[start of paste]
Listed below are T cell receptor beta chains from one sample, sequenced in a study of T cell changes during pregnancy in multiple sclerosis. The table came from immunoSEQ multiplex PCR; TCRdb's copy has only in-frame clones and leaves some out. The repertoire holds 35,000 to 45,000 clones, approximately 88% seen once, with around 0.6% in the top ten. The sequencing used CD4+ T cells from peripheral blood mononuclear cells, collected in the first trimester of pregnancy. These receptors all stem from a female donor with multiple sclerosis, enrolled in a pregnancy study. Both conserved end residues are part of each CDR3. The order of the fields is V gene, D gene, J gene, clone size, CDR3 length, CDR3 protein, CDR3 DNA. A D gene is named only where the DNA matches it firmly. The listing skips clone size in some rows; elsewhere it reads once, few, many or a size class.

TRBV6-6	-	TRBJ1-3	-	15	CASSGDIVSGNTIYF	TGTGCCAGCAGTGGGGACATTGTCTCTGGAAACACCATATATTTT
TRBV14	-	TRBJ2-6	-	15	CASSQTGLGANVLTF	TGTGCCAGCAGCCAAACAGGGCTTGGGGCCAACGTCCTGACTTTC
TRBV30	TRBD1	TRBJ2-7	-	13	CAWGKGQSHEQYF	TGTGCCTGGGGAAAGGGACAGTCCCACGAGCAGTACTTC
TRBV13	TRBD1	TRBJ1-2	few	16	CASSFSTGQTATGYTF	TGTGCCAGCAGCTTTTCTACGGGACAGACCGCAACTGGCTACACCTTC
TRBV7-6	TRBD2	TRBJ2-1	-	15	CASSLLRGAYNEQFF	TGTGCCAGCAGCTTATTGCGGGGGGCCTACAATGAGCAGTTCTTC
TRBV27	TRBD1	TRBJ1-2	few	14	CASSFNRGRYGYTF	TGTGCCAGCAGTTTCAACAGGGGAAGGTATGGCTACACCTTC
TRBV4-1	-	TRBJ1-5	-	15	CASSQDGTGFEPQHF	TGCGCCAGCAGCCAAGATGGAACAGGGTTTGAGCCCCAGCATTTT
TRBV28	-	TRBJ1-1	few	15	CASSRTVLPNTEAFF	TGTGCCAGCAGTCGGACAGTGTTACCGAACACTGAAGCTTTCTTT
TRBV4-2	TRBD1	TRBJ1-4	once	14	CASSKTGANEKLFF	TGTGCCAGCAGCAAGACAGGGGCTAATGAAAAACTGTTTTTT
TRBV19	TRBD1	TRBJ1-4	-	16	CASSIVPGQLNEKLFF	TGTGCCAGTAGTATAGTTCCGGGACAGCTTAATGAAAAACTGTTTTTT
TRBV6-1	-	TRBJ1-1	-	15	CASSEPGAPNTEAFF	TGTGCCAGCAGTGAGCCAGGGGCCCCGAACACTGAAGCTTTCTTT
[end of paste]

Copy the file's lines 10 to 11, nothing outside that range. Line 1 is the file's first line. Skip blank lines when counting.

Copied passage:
TRBV4-2	TRBD1	TRBJ1-4	once	14	CASSKTGANEKLFF	TGTGCCAGCAGCAAGACAGGGGCTAATGAAAAACTGTTTTTT
TRBV19	TRBD1	TRBJ1-4	-	16	CASSIVPGQLNEKLFF	TGTGCCAGTAGTATAGTTCCGGGACAGCTTAATGAAAAACTGTTTTTT